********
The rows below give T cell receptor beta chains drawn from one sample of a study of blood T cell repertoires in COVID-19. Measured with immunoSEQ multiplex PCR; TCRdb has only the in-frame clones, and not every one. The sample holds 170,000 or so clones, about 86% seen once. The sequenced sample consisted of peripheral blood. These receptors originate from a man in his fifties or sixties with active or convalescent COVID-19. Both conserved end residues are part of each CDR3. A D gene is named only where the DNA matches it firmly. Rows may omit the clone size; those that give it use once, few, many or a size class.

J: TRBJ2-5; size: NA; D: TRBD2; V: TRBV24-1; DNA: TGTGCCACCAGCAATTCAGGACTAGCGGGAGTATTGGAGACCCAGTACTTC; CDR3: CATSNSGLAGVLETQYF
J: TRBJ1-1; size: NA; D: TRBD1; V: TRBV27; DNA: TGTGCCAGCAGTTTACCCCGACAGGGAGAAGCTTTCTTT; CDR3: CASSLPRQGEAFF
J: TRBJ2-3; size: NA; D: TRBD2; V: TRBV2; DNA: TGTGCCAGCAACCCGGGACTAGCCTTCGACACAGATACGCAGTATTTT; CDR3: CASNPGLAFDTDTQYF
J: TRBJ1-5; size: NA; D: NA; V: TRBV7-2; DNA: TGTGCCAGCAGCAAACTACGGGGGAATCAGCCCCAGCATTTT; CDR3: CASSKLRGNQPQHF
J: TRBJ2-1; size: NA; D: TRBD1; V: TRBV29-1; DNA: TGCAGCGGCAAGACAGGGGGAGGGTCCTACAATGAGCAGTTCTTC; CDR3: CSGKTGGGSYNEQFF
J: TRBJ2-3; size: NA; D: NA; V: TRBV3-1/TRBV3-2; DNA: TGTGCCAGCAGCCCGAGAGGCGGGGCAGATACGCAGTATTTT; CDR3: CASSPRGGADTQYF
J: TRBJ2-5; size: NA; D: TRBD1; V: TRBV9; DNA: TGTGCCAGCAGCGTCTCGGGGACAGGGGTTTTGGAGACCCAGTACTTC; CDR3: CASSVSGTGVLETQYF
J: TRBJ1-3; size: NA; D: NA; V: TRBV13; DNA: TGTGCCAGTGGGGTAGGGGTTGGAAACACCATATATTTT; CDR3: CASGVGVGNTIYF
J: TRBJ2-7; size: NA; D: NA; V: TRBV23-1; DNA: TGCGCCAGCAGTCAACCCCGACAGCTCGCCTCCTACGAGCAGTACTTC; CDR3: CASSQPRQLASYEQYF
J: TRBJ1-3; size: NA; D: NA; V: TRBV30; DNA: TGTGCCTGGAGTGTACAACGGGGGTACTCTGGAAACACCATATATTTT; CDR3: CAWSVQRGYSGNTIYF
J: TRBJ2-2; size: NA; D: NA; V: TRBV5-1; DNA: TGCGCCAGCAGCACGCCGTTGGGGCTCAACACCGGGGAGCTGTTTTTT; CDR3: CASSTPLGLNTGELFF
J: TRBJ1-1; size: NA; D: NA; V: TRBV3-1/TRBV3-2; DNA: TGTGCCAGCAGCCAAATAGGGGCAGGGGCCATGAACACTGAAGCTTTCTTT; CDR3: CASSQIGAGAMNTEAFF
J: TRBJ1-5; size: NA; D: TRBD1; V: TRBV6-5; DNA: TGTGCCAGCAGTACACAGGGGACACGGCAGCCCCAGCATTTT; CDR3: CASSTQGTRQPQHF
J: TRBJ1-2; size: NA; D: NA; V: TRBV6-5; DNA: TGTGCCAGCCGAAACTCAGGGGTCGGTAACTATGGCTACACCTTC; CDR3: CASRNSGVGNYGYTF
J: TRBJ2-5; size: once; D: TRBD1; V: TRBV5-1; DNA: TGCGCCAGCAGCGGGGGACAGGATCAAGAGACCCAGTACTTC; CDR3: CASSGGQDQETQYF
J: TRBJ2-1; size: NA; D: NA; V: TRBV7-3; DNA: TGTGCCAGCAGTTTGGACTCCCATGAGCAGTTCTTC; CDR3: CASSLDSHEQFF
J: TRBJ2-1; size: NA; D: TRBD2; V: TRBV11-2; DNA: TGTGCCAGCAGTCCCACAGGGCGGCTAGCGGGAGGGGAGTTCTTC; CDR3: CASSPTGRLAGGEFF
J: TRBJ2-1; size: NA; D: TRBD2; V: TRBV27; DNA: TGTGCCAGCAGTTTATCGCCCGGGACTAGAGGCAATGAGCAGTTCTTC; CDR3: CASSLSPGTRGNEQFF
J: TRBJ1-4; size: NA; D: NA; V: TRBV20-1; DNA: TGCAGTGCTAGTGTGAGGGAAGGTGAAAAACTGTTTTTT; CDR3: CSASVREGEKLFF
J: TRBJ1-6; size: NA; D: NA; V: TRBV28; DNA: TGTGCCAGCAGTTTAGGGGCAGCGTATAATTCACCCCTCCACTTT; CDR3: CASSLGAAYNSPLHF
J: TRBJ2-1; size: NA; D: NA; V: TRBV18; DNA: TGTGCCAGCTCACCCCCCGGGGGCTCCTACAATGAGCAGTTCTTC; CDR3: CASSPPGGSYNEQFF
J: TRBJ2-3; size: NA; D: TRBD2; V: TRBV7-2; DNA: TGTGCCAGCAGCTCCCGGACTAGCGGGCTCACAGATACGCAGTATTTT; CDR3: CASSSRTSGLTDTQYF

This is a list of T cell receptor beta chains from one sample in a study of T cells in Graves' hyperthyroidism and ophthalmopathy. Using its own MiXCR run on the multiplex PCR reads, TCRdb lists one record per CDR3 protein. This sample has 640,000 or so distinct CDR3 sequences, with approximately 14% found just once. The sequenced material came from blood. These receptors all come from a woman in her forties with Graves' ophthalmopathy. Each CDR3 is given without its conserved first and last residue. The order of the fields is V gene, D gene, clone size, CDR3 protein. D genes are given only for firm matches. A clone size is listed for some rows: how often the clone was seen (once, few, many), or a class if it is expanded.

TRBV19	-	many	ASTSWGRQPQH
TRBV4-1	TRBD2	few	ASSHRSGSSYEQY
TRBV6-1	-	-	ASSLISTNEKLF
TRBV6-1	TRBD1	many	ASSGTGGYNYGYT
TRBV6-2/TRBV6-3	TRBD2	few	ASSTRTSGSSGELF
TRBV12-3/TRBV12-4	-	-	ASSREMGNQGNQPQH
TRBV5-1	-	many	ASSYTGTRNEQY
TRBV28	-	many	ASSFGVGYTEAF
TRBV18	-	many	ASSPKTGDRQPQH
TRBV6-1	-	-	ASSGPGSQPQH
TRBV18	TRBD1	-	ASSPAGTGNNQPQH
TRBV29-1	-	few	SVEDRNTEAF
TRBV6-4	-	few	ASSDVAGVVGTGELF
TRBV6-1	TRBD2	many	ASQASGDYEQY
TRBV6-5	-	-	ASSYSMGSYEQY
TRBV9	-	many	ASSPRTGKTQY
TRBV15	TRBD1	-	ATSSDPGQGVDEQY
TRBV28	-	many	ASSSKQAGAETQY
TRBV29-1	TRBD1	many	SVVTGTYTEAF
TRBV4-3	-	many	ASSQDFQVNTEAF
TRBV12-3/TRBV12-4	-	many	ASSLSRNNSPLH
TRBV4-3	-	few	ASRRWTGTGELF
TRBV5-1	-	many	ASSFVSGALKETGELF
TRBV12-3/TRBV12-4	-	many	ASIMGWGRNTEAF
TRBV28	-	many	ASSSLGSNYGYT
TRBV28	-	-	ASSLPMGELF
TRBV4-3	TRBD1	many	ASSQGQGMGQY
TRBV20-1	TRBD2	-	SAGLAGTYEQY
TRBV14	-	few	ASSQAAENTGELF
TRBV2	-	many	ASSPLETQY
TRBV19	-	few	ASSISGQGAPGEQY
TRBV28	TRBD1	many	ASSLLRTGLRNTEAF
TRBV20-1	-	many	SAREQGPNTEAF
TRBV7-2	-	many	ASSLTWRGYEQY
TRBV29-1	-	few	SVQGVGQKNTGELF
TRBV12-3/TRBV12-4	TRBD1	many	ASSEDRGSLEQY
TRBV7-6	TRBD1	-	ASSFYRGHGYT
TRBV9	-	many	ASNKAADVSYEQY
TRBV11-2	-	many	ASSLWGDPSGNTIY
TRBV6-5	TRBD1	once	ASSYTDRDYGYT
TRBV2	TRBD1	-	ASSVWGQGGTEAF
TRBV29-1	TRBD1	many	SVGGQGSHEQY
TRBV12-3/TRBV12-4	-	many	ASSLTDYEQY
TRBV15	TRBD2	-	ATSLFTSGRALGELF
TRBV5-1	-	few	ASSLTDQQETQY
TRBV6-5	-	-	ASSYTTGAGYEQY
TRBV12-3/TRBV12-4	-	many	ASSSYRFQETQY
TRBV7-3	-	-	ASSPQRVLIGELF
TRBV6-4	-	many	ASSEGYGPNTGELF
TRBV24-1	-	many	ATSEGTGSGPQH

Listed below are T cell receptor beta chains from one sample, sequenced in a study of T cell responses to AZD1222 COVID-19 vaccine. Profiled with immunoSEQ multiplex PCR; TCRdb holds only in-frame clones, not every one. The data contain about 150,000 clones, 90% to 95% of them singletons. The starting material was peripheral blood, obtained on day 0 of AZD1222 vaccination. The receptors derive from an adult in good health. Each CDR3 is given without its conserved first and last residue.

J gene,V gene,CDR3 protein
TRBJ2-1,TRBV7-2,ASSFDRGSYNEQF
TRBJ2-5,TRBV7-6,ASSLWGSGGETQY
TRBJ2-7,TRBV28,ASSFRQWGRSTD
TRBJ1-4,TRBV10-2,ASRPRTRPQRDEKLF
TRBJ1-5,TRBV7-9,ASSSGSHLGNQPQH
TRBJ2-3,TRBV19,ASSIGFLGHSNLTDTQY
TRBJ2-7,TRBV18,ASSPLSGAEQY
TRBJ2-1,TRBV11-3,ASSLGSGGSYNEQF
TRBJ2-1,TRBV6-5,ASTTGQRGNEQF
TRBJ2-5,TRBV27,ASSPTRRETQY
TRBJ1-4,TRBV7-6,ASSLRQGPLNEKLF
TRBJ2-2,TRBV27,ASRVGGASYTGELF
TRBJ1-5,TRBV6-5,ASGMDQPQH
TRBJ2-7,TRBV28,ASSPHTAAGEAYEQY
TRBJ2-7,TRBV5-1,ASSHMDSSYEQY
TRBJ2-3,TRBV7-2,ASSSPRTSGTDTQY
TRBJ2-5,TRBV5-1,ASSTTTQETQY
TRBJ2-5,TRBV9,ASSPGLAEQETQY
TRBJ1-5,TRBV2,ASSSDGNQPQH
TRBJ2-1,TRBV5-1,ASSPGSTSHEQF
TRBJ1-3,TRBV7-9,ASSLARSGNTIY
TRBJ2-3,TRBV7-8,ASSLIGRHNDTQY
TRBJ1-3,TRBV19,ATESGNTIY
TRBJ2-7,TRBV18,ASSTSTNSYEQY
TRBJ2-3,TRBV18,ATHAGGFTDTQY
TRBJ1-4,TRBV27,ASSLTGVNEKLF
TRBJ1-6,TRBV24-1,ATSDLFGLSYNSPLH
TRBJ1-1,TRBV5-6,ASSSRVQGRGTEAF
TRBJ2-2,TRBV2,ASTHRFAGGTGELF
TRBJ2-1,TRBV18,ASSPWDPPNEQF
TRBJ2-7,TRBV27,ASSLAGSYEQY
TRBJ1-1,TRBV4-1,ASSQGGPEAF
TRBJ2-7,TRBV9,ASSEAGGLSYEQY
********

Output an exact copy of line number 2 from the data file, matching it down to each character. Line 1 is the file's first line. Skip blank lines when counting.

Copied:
J: TRBJ2-5; size: NA; D: TRBD2; V: TRBV24-1; DNA: TGTGCCACCAGCAATTCAGGACTAGCGGGAGTATTGGAGACCCAGTACTTC; CDR3: CATSNSGLAGVLETQYF